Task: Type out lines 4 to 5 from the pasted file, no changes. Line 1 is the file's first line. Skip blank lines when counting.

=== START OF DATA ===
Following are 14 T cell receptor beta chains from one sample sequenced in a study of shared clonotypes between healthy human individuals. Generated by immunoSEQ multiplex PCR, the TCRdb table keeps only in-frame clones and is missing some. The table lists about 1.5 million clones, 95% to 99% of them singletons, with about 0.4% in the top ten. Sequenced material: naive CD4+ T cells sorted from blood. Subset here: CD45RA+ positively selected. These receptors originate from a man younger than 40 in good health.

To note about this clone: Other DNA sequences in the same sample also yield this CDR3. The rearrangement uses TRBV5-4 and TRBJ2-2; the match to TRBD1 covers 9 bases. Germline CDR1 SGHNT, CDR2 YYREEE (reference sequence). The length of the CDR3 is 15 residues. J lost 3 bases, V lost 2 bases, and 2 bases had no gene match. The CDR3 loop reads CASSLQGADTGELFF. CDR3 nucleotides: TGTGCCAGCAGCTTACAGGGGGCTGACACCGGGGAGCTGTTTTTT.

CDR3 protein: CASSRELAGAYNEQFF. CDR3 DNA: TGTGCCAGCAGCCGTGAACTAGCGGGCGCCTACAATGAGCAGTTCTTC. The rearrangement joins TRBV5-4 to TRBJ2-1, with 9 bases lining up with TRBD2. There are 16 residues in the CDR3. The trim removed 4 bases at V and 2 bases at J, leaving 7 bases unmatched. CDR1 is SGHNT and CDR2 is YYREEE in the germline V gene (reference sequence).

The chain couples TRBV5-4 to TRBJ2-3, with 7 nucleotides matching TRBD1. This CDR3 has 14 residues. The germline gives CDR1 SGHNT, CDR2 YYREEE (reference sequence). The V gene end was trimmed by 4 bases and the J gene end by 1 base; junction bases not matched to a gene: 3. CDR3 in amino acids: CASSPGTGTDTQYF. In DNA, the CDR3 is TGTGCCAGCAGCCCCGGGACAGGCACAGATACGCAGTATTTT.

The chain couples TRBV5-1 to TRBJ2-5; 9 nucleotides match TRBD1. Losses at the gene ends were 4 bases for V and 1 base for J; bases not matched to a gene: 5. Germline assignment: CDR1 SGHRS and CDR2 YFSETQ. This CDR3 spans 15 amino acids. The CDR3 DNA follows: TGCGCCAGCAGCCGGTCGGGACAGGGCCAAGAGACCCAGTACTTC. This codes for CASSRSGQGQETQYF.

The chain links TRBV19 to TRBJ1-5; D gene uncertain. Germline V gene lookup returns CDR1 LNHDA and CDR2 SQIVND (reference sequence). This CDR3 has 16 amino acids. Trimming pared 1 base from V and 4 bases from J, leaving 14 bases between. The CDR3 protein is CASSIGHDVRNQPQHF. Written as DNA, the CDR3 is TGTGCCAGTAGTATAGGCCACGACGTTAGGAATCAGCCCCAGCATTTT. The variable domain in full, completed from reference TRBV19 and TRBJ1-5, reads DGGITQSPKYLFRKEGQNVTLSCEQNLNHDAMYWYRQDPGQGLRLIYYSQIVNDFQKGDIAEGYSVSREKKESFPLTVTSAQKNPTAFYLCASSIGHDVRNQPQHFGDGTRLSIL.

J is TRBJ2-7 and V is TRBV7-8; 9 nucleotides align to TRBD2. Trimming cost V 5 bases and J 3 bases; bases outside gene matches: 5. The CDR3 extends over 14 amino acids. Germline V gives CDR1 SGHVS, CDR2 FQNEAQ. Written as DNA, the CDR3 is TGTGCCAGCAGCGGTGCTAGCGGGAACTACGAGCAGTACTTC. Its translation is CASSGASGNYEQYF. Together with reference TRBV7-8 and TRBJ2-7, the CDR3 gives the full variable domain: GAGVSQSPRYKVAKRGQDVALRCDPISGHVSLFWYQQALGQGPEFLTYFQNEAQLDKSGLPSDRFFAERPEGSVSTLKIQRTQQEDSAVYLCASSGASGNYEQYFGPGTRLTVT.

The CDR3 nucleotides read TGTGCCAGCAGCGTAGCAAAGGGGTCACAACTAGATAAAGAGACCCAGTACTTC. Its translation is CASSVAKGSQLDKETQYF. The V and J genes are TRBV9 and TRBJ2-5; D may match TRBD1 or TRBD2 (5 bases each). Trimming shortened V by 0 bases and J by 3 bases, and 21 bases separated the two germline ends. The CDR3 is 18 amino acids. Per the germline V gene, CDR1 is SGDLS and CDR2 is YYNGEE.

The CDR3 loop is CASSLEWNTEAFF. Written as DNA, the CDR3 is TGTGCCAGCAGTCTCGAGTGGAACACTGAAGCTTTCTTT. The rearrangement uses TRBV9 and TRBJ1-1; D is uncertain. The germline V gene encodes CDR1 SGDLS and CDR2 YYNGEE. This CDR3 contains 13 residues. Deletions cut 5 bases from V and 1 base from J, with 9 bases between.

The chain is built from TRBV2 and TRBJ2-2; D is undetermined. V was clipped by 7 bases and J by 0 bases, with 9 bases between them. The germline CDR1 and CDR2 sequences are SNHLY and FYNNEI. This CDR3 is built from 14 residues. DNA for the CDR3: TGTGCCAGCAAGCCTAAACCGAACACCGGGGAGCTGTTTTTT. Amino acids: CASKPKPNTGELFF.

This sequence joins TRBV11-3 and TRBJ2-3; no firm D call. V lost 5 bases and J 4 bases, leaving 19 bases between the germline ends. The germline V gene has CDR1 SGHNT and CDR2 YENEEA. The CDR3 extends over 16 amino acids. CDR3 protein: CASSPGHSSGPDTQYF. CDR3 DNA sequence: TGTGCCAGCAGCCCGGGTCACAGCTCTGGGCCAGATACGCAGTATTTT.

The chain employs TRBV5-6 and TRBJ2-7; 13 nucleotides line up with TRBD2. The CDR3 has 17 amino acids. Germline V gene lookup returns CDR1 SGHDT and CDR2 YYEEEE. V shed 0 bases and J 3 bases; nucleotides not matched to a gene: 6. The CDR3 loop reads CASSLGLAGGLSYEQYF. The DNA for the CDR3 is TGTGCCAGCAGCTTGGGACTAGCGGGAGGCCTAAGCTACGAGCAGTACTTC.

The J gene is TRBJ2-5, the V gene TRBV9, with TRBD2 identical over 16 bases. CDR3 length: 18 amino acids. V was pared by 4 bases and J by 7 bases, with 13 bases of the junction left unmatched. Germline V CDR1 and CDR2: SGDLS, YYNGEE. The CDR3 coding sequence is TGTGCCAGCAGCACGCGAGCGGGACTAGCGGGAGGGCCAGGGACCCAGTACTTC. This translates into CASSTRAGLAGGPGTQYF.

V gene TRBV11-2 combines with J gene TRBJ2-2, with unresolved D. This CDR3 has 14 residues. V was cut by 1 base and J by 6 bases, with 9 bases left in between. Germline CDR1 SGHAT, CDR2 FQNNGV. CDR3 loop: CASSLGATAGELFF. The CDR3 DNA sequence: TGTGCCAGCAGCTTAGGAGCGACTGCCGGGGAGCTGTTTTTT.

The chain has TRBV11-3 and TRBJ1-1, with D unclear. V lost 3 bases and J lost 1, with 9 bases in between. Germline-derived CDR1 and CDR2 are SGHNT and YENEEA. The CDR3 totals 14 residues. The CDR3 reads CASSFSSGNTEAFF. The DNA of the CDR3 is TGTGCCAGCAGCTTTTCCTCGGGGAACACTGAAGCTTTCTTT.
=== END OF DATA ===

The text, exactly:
The chain couples TRBV5-4 to TRBJ2-3, with 7 nucleotides matching TRBD1. This CDR3 has 14 residues. The germline gives CDR1 SGHNT, CDR2 YYREEE (reference sequence). The V gene end was trimmed by 4 bases and the J gene end by 1 base; junction bases not matched to a gene: 3. CDR3 in amino acids: CASSPGTGTDTQYF. In DNA, the CDR3 is TGTGCCAGCAGCCCCGGGACAGGCACAGATACGCAGTATTTT.

The chain couples TRBV5-1 to TRBJ2-5; 9 nucleotides match TRBD1. Losses at the gene ends were 4 bases for V and 1 base for J; bases not matched to a gene: 5. Germline assignment: CDR1 SGHRS and CDR2 YFSETQ. This CDR3 spans 15 amino acids. The CDR3 DNA follows: TGCGCCAGCAGCCGGTCGGGACAGGGCCAAGAGACCCAGTACTTC. This codes for CASSRSGQGQETQYF.